Preparing for first Day of School

Children need stable routines. Most people function best
when they know what to expect next and the reasons for change.  Summer schedules are often more relaxed than schedules kept during a school year.

Changing routines and schedules to prepare for the rigors of getting children to school should be done gradually. Whether you are preparing a very young child for a first school experience or a child who is returning to school after summer break, parents should plan the transition and have many conversations with the child. School should be an exciting and positive experience for children. Preparing your child for that first day can make a difference in the rest of the school year. Preparation for a very young child, a kindergartener, for instance, can take a bit more time and attention to detail than a child who is returning to a familiar school with an idea of how the school operates and some knowledge of their new teacher. 


1) Practice routines and responsibilities

This is a very big first step for your child. Whether he/she has attended a preschool program or not the new school will provide many challenges.  During the summer, your child has had the opportunity to practice taking some responsibilities for routine and self-help skills.  Preparing routines and practicing self-help skills at home, such as hanging up sweaters or jackets, packing a backpack or school bag with essentials and laying out clothes the night before, will make that first morning run smoothly.  While establishing routines, do not forget to make time to allow your child to share their day with you whether right after school, before or during dinner. This supports the importance of the school experience and can prevent surprises later in the year.

2) Build positive expectations

Talk about the fun of going to school and read stories about going to kindergarten and making new friends.  Establish a good-bye routine either for a bus stop or at the school. This routine, if established like others, enables the child to feel secure in what will happen next. Read stories about school or kindergarten experiences.

3) Become familiar with teacher and school

At the end of the previous school year or during the summer there has probably been an opportunity to visit the school and meet kindergarten teachers. Many kindergarten teachers make time for individual students and parents to come visit the classroom. This provides an opportunity for the child to get acquainted with the teacher and the classroom. Additionally, you should walk around the school with your child to understand the layout of the school will be more comfortable about the first day of school.  Your child will want to know where the office, lunchroom and playground are in relation to their classroom. Depending on your child’s personality and independence a parent may want to make several visits to the school with the child.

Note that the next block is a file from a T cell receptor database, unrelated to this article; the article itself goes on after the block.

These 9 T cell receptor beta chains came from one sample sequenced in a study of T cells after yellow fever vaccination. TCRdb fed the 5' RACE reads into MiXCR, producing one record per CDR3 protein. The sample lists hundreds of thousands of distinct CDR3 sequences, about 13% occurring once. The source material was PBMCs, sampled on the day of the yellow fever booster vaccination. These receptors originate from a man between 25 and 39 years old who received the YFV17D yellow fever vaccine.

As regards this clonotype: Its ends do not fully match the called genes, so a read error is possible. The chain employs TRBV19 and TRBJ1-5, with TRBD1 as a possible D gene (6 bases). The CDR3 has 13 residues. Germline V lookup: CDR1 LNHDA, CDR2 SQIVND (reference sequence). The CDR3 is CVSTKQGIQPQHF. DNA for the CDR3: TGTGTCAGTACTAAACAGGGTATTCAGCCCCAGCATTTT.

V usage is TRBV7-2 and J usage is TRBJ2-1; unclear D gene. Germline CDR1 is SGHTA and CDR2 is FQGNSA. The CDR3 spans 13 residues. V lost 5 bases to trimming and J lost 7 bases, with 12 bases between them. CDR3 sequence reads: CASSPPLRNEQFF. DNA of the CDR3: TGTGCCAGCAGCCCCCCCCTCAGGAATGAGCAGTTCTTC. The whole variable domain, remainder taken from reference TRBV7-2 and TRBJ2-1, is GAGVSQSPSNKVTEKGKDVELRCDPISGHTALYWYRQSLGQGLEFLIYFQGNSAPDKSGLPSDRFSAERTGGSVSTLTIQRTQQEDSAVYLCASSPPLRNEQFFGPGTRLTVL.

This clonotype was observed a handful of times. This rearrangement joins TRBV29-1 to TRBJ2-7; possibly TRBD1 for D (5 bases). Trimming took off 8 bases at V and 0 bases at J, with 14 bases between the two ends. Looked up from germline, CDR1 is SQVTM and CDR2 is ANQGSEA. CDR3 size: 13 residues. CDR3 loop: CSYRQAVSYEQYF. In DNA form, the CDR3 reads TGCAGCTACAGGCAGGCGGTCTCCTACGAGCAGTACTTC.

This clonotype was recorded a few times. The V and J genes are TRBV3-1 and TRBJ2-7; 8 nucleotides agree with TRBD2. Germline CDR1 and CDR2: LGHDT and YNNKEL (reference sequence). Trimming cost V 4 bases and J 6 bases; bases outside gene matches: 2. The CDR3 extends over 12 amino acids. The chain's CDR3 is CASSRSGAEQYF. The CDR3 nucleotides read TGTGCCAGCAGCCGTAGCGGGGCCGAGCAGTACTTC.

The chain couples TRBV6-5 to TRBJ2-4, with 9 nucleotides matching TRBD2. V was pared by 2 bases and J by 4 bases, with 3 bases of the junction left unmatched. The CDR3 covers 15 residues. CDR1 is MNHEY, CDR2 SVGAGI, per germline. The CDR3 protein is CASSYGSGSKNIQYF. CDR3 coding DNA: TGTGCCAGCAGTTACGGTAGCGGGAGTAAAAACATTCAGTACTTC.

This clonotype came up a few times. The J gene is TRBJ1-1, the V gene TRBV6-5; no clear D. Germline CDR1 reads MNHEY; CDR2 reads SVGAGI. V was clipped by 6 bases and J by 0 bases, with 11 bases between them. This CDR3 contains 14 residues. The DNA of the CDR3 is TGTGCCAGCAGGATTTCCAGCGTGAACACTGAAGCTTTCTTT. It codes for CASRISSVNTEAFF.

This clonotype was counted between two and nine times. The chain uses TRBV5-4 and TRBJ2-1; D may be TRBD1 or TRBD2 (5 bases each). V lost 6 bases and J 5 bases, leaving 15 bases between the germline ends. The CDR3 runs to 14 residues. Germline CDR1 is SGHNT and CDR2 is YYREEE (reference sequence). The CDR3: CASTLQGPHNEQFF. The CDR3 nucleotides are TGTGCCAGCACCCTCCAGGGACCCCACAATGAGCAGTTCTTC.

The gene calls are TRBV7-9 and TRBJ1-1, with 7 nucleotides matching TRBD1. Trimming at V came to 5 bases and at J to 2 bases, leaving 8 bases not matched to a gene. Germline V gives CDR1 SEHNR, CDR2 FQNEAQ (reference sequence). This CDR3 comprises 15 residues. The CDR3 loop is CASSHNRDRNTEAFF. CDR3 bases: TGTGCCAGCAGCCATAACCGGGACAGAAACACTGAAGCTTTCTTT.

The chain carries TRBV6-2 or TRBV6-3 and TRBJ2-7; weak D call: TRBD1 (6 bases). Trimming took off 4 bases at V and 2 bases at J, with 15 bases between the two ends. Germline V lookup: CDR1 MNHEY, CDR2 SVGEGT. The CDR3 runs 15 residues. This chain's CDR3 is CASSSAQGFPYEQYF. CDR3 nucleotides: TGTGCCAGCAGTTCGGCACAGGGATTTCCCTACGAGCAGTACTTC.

4) Get together with other classmates

Finding out who is to be in the class with your child and arranging play dates can be helpful. Sometimes children from your neighborhood or church are going to be in the same class.  This helps the comfort level for your child to see familiar faces. If the school allows, arrange a play date with other children on the playground at school.  This provides opportunities for children to become comfortable with the new equipment and for parents to talk about safety rules.


1)   Discuss the changes in routine

No one likes surprise changes to routines. Before beginning the transitions discuss the changes with the child. Allow questions to be asked and be prepared to answer all concerns.  Start several weeks in advance and be prepared for struggles with the changes. Some things may have to change gradually such as bedtimes, wake up and breakfast times.  Be patient.

2)   Practice responsibilities

Think about the routine tasks expected of the child. As part of the transition the child should begin taking on these responsibilities, such as laying out clothes the night before for the next day.

3)   Prepare tools and homework space

Children enjoy shopping for school supplies and school clothes.  Obtain a list of school supplies needed, include the child in checking supplies from last year and then a special trip to shop for other items. Have the child help is setting up homework space and develop a schedule for after school activities, free time and homework time.

4)   Written Reminders

Children can be forgetful.  Depending on the age and maturity of the child a checklist and written schedule can be very helpful in making the changes.  This also can prevent confrontations. Teaching a child to follow a checklist and schedule is a skill that will serve them well throughout life.

5)   Meet the teacher

Whether your child knows the teacher or not setting up a time to meet the teacher individually before school can be beneficial for everyone. Communication between home and school is important for a positive school year. Making the effort to have a conversation with the child and the teacher will help throughout the year. The child will see the teacher as a partner with the parent.

6)   Be positive

Ongoing positive conversations with the child about the fun and adventure of making new friends and learning new things will go a long wayin setting the stage for a positive experience. Children could be encouraged to set goals for themselves for the upcoming school year.  Write the goals down and keep them visible.

Remember that as a parent, your attitude and expectations will
be the standard from which your child will step into the new school year. Plan
and prepare for a positive experience.